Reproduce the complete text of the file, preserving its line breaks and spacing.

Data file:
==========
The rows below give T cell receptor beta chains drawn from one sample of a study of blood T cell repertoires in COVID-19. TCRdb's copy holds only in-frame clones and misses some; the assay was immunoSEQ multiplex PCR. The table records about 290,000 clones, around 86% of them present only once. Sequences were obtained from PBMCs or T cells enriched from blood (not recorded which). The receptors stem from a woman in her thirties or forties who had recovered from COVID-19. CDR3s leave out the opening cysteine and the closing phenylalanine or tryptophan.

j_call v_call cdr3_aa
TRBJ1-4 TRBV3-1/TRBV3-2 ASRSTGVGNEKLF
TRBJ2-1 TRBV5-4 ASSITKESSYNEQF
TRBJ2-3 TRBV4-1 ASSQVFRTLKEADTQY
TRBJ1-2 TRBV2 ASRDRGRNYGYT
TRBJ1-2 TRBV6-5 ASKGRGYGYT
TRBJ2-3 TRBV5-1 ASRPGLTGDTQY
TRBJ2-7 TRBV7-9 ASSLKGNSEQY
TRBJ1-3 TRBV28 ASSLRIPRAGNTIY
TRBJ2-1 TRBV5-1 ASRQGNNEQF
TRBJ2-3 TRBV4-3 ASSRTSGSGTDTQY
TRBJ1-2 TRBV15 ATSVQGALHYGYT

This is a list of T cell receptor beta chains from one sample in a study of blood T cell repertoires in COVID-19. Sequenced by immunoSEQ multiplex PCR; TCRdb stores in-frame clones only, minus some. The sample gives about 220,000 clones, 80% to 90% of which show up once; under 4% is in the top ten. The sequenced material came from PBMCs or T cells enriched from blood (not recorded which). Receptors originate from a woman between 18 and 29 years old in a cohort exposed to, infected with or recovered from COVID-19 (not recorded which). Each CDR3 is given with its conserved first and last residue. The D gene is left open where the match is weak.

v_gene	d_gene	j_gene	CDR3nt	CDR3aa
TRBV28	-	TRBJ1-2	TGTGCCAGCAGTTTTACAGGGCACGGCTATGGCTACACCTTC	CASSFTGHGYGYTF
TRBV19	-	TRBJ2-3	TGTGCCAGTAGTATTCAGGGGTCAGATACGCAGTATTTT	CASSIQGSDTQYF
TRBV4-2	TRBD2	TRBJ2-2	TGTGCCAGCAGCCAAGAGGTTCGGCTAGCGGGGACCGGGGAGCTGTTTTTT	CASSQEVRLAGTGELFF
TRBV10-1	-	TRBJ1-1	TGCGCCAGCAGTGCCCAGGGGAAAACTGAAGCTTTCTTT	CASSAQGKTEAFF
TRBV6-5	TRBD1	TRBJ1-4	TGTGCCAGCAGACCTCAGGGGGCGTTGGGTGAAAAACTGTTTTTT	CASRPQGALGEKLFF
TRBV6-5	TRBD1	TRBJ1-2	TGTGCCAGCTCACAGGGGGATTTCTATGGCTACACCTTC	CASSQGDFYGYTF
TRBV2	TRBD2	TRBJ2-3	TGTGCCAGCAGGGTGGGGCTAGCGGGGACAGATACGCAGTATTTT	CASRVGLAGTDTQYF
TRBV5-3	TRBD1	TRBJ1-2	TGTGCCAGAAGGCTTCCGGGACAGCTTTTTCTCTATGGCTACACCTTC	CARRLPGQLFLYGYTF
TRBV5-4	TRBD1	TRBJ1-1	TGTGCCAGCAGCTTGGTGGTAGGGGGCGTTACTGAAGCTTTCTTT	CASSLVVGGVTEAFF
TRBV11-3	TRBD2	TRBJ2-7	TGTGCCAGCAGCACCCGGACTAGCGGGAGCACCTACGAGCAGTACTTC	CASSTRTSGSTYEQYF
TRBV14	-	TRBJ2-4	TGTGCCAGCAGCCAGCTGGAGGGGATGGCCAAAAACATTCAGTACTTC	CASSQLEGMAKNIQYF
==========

The rows below give T cell receptor beta chains drawn from one sample of a study of blood T cell repertoires in COVID-19. TCRdb's copy holds only in-frame clones and misses some; the assay was immunoSEQ multiplex PCR. The table records about 290,000 clones, around 86% of them present only once. Sequences were obtained from PBMCs or T cells enriched from blood (not recorded which). The receptors stem from a woman in her thirties or forties who had recovered from COVID-19. CDR3s leave out the opening cysteine and the closing phenylalanine or tryptophan.

j_call v_call cdr3_aa
TRBJ1-4 TRBV3-1/TRBV3-2 ASRSTGVGNEKLF
TRBJ2-1 TRBV5-4 ASSITKESSYNEQF
TRBJ2-3 TRBV4-1 ASSQVFRTLKEADTQY
TRBJ1-2 TRBV2 ASRDRGRNYGYT
TRBJ1-2 TRBV6-5 ASKGRGYGYT
TRBJ2-3 TRBV5-1 ASRPGLTGDTQY
TRBJ2-7 TRBV7-9 ASSLKGNSEQY
TRBJ1-3 TRBV28 ASSLRIPRAGNTIY
TRBJ2-1 TRBV5-1 ASRQGNNEQF
TRBJ2-3 TRBV4-3 ASSRTSGSGTDTQY
TRBJ1-2 TRBV15 ATSVQGALHYGYT

This is a list of T cell receptor beta chains from one sample in a study of blood T cell repertoires in COVID-19. Sequenced by immunoSEQ multiplex PCR; TCRdb stores in-frame clones only, minus some. The sample gives about 220,000 clones, 80% to 90% of which show up once; under 4% is in the top ten. The sequenced material came from PBMCs or T cells enriched from blood (not recorded which). Receptors originate from a woman between 18 and 29 years old in a cohort exposed to, infected with or recovered from COVID-19 (not recorded which). Each CDR3 is given with its conserved first and last residue. The D gene is left open where the match is weak.

v_gene	d_gene	j_gene	CDR3nt	CDR3aa
TRBV28	-	TRBJ1-2	TGTGCCAGCAGTTTTACAGGGCACGGCTATGGCTACACCTTC	CASSFTGHGYGYTF
TRBV19	-	TRBJ2-3	TGTGCCAGTAGTATTCAGGGGTCAGATACGCAGTATTTT	CASSIQGSDTQYF
TRBV4-2	TRBD2	TRBJ2-2	TGTGCCAGCAGCCAAGAGGTTCGGCTAGCGGGGACCGGGGAGCTGTTTTTT	CASSQEVRLAGTGELFF
TRBV10-1	-	TRBJ1-1	TGCGCCAGCAGTGCCCAGGGGAAAACTGAAGCTTTCTTT	CASSAQGKTEAFF
TRBV6-5	TRBD1	TRBJ1-4	TGTGCCAGCAGACCTCAGGGGGCGTTGGGTGAAAAACTGTTTTTT	CASRPQGALGEKLFF
TRBV6-5	TRBD1	TRBJ1-2	TGTGCCAGCTCACAGGGGGATTTCTATGGCTACACCTTC	CASSQGDFYGYTF
TRBV2	TRBD2	TRBJ2-3	TGTGCCAGCAGGGTGGGGCTAGCGGGGACAGATACGCAGTATTTT	CASRVGLAGTDTQYF
TRBV5-3	TRBD1	TRBJ1-2	TGTGCCAGAAGGCTTCCGGGACAGCTTTTTCTCTATGGCTACACCTTC	CARRLPGQLFLYGYTF
TRBV5-4	TRBD1	TRBJ1-1	TGTGCCAGCAGCTTGGTGGTAGGGGGCGTTACTGAAGCTTTCTTT	CASSLVVGGVTEAFF
TRBV11-3	TRBD2	TRBJ2-7	TGTGCCAGCAGCACCCGGACTAGCGGGAGCACCTACGAGCAGTACTTC	CASSTRTSGSTYEQYF
TRBV14	-	TRBJ2-4	TGTGCCAGCAGCCAGCTGGAGGGGATGGCCAAAAACATTCAGTACTTC	CASSQLEGMAKNIQYF